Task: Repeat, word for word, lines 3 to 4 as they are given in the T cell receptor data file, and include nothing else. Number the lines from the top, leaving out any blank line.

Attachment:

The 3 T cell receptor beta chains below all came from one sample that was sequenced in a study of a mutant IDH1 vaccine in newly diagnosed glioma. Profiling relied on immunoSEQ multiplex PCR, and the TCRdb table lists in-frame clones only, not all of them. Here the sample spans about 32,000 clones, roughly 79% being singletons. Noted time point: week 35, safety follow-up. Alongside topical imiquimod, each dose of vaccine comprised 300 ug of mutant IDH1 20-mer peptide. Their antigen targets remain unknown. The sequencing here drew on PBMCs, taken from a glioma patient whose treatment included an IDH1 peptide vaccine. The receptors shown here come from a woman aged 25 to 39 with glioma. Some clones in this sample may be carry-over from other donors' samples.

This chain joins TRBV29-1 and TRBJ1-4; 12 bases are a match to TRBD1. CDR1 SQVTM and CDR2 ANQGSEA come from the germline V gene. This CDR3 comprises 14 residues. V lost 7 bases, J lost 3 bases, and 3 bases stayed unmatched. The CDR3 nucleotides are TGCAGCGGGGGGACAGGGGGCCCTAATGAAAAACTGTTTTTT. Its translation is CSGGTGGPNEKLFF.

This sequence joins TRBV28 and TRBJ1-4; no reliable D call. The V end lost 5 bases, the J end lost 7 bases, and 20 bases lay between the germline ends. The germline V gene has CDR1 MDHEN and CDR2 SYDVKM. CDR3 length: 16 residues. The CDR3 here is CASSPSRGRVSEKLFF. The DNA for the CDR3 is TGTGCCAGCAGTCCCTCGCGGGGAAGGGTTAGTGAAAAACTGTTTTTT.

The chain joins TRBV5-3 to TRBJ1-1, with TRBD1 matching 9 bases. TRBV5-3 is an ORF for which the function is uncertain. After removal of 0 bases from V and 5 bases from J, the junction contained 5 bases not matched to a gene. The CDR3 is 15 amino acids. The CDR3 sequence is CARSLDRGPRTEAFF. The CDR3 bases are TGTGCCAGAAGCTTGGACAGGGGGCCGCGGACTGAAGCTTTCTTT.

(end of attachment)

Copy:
This sequence joins TRBV28 and TRBJ1-4; no reliable D call. The V end lost 5 bases, the J end lost 7 bases, and 20 bases lay between the germline ends. The germline V gene has CDR1 MDHEN and CDR2 SYDVKM. CDR3 length: 16 residues. The CDR3 here is CASSPSRGRVSEKLFF. The DNA for the CDR3 is TGTGCCAGCAGTCCCTCGCGGGGAAGGGTTAGTGAAAAACTGTTTTTT.

The chain joins TRBV5-3 to TRBJ1-1, with TRBD1 matching 9 bases. TRBV5-3 is an ORF for which the function is uncertain. After removal of 0 bases from V and 5 bases from J, the junction contained 5 bases not matched to a gene. The CDR3 is 15 amino acids. The CDR3 sequence is CARSLDRGPRTEAFF. The CDR3 bases are TGTGCCAGAAGCTTGGACAGGGGGCCGCGGACTGAAGCTTTCTTT.